The Agonising

As far as I’m aware, there’s no collective noun for a gathering of historical novelists; but if there was, it would probably be ‘an agonising’. This was demonstrated in spades last week, at the 2018 conference of the Historical Novel Society. What do historical novelists agonise about? Pretty much everything, really…but more of that anon. […]

Serendipity

Sometimes – very, very rarely, but sometimes – thinks click together in an unexpected but beautiful, seemingly preordained way. This is the moment called ‘serendipity’, and it’s doubly appropriate in this case, as that was part of the official pedigree name of my first dog. (‘Peredur Serendipity’, since you ask – a distinctly wilful dachsund […]

Merry Christmas from the Restoration Navy!

A festive re-post from the very first Christmas of this blog, namely 2012… *** Henry Teonge, a Warwickshire clergyman, was fifty-five when he first went to sea as a naval chaplain, presumably forced into the job by the extent of his debts. In 1675 he joined the Fourth Rate Assistance, commanded by William Houlding, which […]

The Sandwich of Xanadu

Last week, I went along to the Historical Writers’ Association Christmas bash. This is always great fun – it’s good to touch base with one’s fellow practitioners, especially because our line of work is, by definition, pretty solitary. Above all, it’s always reassuring to find that author A has exactly the same issues that you […]

Authentic Headless Women Revisited, Now With Extra Tortured Cats

The middle of August, so lots going on, almost none of it seriously work-related – lawns to mow, places to visit, etc. As an ex-teacher of many years’ drudgery service, I still have the mindset that August is pretty sacrosanct, even though that imperative doesn’t really work for writers. Even so, I suspect that many […]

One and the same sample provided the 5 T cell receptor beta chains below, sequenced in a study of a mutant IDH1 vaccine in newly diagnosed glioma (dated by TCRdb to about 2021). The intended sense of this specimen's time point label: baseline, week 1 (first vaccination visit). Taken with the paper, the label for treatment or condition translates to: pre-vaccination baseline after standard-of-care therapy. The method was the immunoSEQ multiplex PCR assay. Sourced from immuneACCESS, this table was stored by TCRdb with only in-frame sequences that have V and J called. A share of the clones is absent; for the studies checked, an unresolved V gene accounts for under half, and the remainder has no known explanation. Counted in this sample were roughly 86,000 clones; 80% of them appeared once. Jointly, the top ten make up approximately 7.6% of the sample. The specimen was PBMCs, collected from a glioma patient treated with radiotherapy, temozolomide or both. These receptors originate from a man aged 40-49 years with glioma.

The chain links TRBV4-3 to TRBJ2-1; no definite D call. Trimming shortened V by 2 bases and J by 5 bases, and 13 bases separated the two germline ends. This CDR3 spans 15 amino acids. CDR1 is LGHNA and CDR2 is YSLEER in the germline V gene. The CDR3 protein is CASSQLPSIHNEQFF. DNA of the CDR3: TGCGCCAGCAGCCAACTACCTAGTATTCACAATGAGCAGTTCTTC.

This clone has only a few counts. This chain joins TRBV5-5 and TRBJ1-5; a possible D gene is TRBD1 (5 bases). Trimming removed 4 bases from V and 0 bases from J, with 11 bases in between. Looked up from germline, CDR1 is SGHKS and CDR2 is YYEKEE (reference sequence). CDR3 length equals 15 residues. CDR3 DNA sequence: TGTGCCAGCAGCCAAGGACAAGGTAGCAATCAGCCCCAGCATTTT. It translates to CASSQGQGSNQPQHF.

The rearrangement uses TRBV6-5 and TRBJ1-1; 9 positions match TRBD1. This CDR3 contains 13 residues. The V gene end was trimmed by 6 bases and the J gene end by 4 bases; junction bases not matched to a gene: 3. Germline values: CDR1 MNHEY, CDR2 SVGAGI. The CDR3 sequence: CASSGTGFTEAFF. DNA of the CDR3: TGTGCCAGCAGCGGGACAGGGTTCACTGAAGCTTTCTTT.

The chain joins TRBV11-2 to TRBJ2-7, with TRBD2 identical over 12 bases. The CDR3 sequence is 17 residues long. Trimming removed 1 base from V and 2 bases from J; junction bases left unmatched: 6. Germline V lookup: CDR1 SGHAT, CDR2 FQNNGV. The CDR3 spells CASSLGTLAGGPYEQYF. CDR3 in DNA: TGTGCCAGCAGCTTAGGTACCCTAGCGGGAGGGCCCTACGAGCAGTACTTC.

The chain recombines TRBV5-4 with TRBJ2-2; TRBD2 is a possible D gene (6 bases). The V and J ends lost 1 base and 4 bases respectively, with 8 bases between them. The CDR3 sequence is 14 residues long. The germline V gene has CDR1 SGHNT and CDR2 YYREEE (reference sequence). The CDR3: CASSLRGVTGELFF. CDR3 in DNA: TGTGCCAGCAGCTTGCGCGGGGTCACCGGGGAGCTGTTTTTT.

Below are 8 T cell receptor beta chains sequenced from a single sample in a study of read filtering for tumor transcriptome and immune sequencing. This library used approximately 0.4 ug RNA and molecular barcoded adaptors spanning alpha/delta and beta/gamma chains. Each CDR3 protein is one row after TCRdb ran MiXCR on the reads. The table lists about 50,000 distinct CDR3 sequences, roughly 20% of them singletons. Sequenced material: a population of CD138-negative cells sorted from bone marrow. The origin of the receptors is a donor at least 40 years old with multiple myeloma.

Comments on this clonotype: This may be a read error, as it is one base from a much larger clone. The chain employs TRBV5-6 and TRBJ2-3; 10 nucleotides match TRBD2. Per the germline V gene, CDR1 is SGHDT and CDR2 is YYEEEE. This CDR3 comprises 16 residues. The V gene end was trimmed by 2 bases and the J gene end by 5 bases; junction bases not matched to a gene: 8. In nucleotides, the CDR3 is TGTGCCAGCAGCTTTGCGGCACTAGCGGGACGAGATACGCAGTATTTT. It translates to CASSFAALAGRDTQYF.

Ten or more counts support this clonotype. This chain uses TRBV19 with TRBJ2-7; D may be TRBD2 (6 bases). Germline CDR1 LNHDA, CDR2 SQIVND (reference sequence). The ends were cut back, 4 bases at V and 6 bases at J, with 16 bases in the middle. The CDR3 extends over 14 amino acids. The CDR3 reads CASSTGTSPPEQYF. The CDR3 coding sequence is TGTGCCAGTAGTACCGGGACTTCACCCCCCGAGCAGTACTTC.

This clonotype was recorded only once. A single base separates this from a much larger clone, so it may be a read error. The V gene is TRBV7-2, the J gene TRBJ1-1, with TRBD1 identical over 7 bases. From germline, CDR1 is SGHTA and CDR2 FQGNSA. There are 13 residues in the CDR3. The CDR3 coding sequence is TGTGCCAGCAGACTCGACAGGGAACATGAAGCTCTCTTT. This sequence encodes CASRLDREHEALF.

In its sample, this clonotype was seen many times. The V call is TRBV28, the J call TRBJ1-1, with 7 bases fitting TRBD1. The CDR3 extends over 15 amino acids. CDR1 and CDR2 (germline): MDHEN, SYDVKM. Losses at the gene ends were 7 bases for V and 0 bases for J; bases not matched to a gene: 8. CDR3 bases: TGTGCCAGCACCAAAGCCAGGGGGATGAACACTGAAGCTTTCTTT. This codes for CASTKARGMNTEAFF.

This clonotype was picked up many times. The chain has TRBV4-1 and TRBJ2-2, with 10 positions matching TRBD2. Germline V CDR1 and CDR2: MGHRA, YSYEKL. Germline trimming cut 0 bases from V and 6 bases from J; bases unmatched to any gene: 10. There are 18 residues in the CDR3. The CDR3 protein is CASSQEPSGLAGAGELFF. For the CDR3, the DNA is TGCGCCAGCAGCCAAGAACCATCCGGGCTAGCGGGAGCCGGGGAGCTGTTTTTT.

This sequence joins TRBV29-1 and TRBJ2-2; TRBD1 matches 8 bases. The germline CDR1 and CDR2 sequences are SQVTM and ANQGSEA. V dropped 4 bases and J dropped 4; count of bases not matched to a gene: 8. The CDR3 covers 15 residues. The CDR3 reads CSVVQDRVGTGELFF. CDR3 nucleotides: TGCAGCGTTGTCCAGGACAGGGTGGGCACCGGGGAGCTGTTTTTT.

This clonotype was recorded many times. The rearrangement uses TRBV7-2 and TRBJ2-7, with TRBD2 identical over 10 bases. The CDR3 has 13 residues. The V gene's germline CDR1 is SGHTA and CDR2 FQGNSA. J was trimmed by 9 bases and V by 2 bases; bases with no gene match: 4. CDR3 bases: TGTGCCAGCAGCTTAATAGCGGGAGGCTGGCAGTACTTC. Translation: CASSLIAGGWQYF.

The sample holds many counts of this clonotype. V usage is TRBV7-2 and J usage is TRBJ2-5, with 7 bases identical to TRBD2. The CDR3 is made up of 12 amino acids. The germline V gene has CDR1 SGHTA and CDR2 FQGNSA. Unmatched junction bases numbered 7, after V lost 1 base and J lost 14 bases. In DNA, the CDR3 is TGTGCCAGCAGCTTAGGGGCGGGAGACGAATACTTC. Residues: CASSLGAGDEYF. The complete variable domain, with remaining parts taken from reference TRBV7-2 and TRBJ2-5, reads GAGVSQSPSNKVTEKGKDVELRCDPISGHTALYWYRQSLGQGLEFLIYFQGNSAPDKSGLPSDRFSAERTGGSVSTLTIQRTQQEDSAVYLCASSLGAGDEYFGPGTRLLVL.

How Not to Write a Tudor Novel

A few months ago, I announced my exciting new project – three linked naval fiction stories, set in the Tudor period, which will eventually combine together to be published as one ‘traditional’ book by the splendid new imprint, Endeavour Ink. Since then, in addition to finishing off other projects, I’ve slowly been getting my research […]

Books. Beer. What’s Not to Like?

It is a truth not universally acknowledged that Jane Austen brewed her own beer, so I have absolutely no doubt that, as she looks down upon all the events marking the bicentenary of her death, the great author would thoroughly approve of Open Book, the first ever literary festival in Hitchin. The strapline, ‘Books, Beer and […]

The Devil Upon the Wave – Teaser Trailer

To mark the publication by Endeavour Press of the new Quinton title, The Devil Upon the Wave, I’m delighted to provide a treat for my loyal readers and followers of this blog – namely, the first few pages of the book. *** Here, Painter, let thine art describe a story, Shaming our warlike island’s ancient glory: A […]

Amsterdam Good Time, Part 1

And so it continued. Not content with fireworks, rowing contests, schoolchildren’s chain-making competitions, and exhibitions galore, it was finally time for the historians to have their four-penn’orth about the 350th anniversary of the Battle of Medway, which was why I spent last weekend in Amsterdam, attending a conference jointly organised by the Naval Dockyards Society […]

I’m a Doctor – Why Can’t I have a Tardis?

What, you mean doctorates in History don’t count? But a Tardis would have been very useful over the weekend, when I was in Portsmouth for the AGM of the Society for Nautical Research, followed by a splendid dinner on the lower gundeck of HMS Victory, but I’d also have loved to be in Chatham for ‘Medway […]